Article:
Thursday, January 17, 2008

The Economics of Raising Children

Before the industrial revolution, children were largely seen as an economic asset. Although, they were extra mouths to feed, within 10 years children would be able to start working, either at home or in the fields. This would provide valuable income / produce for the family. The cost of raising children was low; children required no schooling, no fancy X boxes, they were an investment for a family. Having children had an economic incentive.

Another important factor about having children was that it provided the best hope for old age insurance. In an era of no government pensions and limited social welfare, who would look after you in old age? Hopefully your children. But, since death rates were quite high, children often had only a limited chance of reaching adult life and outliving their parents. Therefore parents felt it necessary to have several children to ensure there would be a at least some children who would survive to look after them in old age. This in part explains higher birth rates in developing countries.

However, in modern society the economics of bringing up children has completely changed.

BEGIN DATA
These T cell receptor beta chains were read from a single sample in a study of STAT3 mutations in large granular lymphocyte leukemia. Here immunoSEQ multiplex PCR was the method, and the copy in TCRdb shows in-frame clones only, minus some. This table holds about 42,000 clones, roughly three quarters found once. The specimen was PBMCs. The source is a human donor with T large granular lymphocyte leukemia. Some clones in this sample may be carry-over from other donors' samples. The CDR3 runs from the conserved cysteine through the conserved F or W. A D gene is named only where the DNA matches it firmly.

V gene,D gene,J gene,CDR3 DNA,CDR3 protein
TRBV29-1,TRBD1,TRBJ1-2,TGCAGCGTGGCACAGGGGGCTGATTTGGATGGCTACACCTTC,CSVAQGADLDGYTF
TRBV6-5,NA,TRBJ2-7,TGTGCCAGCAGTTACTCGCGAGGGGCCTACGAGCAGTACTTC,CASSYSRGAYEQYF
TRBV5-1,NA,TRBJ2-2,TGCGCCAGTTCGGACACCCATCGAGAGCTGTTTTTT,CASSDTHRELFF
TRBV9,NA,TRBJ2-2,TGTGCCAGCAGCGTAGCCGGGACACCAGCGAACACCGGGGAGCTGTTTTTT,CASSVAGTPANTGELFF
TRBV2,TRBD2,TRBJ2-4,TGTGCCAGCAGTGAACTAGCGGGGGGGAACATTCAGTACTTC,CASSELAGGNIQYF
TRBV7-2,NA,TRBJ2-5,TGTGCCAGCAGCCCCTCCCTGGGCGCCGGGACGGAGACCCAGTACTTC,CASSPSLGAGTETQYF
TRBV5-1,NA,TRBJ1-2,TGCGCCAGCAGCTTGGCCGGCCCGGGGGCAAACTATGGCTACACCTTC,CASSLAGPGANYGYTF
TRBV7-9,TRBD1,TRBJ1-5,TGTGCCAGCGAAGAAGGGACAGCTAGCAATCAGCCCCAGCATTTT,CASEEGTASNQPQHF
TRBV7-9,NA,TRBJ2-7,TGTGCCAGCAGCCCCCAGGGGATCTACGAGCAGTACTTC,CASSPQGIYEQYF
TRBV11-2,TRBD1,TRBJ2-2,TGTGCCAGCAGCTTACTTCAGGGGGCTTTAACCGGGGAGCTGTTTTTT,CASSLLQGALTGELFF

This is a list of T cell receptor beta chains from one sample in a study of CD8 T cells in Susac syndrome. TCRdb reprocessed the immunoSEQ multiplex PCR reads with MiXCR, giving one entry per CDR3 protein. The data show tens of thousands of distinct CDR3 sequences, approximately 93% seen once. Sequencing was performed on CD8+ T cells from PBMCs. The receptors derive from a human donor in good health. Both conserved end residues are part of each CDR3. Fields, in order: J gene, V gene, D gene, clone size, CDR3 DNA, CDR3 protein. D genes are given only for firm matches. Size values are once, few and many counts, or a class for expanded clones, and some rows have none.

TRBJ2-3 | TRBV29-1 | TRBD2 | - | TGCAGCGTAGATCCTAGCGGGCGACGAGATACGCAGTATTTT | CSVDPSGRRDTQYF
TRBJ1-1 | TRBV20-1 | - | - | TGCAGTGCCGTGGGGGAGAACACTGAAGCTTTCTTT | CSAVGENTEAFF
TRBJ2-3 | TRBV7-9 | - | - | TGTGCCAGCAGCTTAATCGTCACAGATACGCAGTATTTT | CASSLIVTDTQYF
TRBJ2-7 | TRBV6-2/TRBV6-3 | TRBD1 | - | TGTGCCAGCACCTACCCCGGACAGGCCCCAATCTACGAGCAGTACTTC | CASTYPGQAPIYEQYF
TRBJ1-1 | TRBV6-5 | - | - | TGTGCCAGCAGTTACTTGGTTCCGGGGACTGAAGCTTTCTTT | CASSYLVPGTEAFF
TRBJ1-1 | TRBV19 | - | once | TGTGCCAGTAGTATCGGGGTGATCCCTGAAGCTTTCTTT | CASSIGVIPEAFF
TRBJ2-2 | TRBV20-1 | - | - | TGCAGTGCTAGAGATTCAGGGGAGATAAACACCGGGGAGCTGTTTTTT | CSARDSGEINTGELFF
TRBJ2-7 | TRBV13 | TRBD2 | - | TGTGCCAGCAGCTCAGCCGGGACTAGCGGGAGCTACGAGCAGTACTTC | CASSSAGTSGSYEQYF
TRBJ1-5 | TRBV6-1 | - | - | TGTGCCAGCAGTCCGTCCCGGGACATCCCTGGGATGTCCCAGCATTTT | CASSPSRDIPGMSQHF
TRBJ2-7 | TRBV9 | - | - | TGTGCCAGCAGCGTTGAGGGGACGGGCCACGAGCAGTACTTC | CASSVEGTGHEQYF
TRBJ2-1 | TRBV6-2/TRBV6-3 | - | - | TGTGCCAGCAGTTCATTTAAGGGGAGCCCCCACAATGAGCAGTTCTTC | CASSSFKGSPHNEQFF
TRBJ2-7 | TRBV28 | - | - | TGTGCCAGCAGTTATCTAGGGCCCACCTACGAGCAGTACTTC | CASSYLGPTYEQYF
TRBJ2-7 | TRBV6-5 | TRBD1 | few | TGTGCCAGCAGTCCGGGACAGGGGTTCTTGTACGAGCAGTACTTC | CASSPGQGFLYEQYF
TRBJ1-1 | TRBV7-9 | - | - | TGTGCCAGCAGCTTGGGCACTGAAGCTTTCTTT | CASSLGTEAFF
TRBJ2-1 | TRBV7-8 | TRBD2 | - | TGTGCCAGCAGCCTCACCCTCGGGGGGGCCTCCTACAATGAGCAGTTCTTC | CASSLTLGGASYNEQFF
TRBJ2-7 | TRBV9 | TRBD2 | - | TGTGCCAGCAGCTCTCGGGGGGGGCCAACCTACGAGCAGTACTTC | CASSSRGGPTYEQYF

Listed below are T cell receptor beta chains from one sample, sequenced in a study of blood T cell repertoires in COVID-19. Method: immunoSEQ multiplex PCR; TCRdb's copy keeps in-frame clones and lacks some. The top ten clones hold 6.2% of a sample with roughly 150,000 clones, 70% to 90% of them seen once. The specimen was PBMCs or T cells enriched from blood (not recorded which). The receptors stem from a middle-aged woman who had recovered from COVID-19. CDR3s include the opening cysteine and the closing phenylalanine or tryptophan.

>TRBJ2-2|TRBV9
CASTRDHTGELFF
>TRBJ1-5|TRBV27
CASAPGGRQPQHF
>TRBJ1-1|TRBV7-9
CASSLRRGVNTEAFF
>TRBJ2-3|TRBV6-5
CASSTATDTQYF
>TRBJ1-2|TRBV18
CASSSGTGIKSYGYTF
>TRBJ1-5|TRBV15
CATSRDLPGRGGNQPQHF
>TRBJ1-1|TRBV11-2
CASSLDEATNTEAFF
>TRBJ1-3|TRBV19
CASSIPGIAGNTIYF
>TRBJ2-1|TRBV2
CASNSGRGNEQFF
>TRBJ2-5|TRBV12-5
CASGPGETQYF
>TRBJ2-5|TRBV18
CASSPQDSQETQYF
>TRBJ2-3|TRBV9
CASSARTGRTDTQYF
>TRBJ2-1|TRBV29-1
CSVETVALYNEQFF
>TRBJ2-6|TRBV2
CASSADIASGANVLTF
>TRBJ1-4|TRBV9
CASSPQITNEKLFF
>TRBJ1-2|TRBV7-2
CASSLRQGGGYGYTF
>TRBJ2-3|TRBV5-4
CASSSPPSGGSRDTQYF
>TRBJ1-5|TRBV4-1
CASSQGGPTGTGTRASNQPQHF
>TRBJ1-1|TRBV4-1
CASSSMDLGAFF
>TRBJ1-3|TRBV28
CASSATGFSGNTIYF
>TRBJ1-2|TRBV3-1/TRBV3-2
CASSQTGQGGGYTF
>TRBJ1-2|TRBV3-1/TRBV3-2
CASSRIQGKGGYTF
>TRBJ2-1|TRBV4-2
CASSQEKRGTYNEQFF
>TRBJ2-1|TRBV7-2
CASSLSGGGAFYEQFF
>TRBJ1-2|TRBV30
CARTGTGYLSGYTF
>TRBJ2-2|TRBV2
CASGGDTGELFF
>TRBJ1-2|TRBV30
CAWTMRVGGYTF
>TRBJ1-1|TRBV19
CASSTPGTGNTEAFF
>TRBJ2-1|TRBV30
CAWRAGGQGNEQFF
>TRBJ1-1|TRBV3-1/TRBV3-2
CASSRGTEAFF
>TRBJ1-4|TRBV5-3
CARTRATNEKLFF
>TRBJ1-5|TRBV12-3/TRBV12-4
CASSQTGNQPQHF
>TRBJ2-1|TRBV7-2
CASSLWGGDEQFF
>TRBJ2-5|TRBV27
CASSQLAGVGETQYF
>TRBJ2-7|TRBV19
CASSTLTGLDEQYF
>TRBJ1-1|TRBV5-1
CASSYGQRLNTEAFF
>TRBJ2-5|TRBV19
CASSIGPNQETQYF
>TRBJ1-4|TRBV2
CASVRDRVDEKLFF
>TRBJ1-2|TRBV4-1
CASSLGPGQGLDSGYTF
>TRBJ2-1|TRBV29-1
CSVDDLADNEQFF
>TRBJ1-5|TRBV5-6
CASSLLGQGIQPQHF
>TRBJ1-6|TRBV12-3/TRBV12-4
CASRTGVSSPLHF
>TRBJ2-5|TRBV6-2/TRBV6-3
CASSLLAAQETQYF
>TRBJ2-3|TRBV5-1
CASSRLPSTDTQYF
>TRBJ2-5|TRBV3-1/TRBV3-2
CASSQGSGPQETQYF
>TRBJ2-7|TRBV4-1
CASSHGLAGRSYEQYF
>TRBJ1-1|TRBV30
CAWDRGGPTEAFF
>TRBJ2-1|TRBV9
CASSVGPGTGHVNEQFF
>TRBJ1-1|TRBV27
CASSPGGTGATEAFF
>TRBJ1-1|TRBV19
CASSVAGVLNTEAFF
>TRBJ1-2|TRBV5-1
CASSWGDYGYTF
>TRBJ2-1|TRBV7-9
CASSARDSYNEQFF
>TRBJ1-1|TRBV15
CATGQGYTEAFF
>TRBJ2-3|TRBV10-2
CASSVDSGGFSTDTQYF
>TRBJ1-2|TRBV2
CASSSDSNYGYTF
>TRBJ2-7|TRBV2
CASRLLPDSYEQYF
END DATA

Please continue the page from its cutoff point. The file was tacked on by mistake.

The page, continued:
Now children will be unlikely to start working before 18. And when they do start working they are unlikely to give any money to their parents.
Furthermore the cost of bringing up children has escalated with the development of consumer society.

Cost of Children

The cost of bringing up children in the US, has been documented in this study here cost of bringing up children

It is estimate that a low parent family with income of less than $40,000 will spend $124,800 on their children by the age of 18

For a family earning over $65,500 the estimated cost rises to $249,180

Furthermore, having children reduces the potential earning power of parents, especially women. The firm may pay maternity leave, but taking a break to have children leads to poorer career opportunities and less chance for promotion.

Given the economics of having children it is hardly surprising that we are witnessing a decline in birth rates. Indeed from the perspective of rational behaviour, there seems no economic incentive for having children at all. Maybe its a good job economics isn't everything after all.

This in itself could be a serious economic problem as many Western governments face a looming demographic timebomb - less workers to pay taxes, and more old people to receive pensions and health care treatment.

It is unlikely subsidies for children would alter social trends in having fewer children. With a cost of over $200,000, the subsidy would have to be pretty high to make any difference.

An easier option for government may be to actually encourage immigration, especially of young people.

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